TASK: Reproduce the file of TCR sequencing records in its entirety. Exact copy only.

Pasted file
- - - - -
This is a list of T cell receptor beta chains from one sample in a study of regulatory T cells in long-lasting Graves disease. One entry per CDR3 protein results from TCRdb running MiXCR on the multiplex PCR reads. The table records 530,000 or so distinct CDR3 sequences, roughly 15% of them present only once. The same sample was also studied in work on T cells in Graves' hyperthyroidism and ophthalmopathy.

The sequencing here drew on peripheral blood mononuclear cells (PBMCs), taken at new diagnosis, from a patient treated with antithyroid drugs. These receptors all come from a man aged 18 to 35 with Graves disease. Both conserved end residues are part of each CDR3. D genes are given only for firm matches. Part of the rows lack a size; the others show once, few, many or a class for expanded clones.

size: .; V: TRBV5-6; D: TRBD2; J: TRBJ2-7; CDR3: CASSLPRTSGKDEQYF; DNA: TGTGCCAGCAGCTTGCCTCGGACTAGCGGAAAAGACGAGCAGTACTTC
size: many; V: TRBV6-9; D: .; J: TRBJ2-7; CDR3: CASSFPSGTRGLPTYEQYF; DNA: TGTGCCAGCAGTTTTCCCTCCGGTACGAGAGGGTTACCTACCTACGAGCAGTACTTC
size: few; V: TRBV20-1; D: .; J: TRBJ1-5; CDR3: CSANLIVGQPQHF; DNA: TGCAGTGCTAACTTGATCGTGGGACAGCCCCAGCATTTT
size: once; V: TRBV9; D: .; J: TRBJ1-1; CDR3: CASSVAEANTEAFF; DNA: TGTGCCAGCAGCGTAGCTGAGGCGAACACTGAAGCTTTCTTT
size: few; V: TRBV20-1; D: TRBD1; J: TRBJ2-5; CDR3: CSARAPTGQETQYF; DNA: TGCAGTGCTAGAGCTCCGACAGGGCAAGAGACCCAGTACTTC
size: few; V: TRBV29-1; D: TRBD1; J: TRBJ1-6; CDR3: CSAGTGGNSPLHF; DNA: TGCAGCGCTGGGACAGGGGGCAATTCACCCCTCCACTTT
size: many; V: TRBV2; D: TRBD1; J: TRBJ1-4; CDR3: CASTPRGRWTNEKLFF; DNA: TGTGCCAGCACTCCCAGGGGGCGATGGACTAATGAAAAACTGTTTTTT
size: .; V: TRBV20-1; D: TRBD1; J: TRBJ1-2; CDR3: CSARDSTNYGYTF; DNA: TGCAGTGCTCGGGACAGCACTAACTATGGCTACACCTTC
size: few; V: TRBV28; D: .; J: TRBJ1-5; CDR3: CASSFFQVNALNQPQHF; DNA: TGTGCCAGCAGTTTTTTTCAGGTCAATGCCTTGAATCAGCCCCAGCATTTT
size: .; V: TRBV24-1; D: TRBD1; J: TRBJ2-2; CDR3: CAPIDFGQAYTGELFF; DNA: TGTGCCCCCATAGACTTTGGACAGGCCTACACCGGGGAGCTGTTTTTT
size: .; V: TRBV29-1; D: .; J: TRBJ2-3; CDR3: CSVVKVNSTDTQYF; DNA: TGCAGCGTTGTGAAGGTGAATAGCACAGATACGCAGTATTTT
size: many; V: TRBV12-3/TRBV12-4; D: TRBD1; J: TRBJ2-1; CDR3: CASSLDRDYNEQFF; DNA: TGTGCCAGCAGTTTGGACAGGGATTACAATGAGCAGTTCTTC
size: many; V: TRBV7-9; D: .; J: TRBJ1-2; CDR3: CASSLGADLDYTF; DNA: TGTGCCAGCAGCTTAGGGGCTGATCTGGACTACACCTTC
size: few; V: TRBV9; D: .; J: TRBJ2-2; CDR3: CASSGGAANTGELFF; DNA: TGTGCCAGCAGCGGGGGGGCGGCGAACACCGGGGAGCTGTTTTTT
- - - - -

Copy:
This is a list of T cell receptor beta chains from one sample in a study of regulatory T cells in long-lasting Graves disease. One entry per CDR3 protein results from TCRdb running MiXCR on the multiplex PCR reads. The table records 530,000 or so distinct CDR3 sequences, roughly 15% of them present only once. The same sample was also studied in work on T cells in Graves' hyperthyroidism and ophthalmopathy.

The sequencing here drew on peripheral blood mononuclear cells (PBMCs), taken at new diagnosis, from a patient treated with antithyroid drugs. These receptors all come from a man aged 18 to 35 with Graves disease. Both conserved end residues are part of each CDR3. D genes are given only for firm matches. Part of the rows lack a size; the others show once, few, many or a class for expanded clones.

size: .; V: TRBV5-6; D: TRBD2; J: TRBJ2-7; CDR3: CASSLPRTSGKDEQYF; DNA: TGTGCCAGCAGCTTGCCTCGGACTAGCGGAAAAGACGAGCAGTACTTC
size: many; V: TRBV6-9; D: .; J: TRBJ2-7; CDR3: CASSFPSGTRGLPTYEQYF; DNA: TGTGCCAGCAGTTTTCCCTCCGGTACGAGAGGGTTACCTACCTACGAGCAGTACTTC
size: few; V: TRBV20-1; D: .; J: TRBJ1-5; CDR3: CSANLIVGQPQHF; DNA: TGCAGTGCTAACTTGATCGTGGGACAGCCCCAGCATTTT
size: once; V: TRBV9; D: .; J: TRBJ1-1; CDR3: CASSVAEANTEAFF; DNA: TGTGCCAGCAGCGTAGCTGAGGCGAACACTGAAGCTTTCTTT
size: few; V: TRBV20-1; D: TRBD1; J: TRBJ2-5; CDR3: CSARAPTGQETQYF; DNA: TGCAGTGCTAGAGCTCCGACAGGGCAAGAGACCCAGTACTTC
size: few; V: TRBV29-1; D: TRBD1; J: TRBJ1-6; CDR3: CSAGTGGNSPLHF; DNA: TGCAGCGCTGGGACAGGGGGCAATTCACCCCTCCACTTT
size: many; V: TRBV2; D: TRBD1; J: TRBJ1-4; CDR3: CASTPRGRWTNEKLFF; DNA: TGTGCCAGCACTCCCAGGGGGCGATGGACTAATGAAAAACTGTTTTTT
size: .; V: TRBV20-1; D: TRBD1; J: TRBJ1-2; CDR3: CSARDSTNYGYTF; DNA: TGCAGTGCTCGGGACAGCACTAACTATGGCTACACCTTC
size: few; V: TRBV28; D: .; J: TRBJ1-5; CDR3: CASSFFQVNALNQPQHF; DNA: TGTGCCAGCAGTTTTTTTCAGGTCAATGCCTTGAATCAGCCCCAGCATTTT
size: .; V: TRBV24-1; D: TRBD1; J: TRBJ2-2; CDR3: CAPIDFGQAYTGELFF; DNA: TGTGCCCCCATAGACTTTGGACAGGCCTACACCGGGGAGCTGTTTTTT
size: .; V: TRBV29-1; D: .; J: TRBJ2-3; CDR3: CSVVKVNSTDTQYF; DNA: TGCAGCGTTGTGAAGGTGAATAGCACAGATACGCAGTATTTT
size: many; V: TRBV12-3/TRBV12-4; D: TRBD1; J: TRBJ2-1; CDR3: CASSLDRDYNEQFF; DNA: TGTGCCAGCAGTTTGGACAGGGATTACAATGAGCAGTTCTTC
size: many; V: TRBV7-9; D: .; J: TRBJ1-2; CDR3: CASSLGADLDYTF; DNA: TGTGCCAGCAGCTTAGGGGCTGATCTGGACTACACCTTC
size: few; V: TRBV9; D: .; J: TRBJ2-2; CDR3: CASSGGAANTGELFF; DNA: TGTGCCAGCAGCGGGGGGGCGGCGAACACCGGGGAGCTGTTTTTT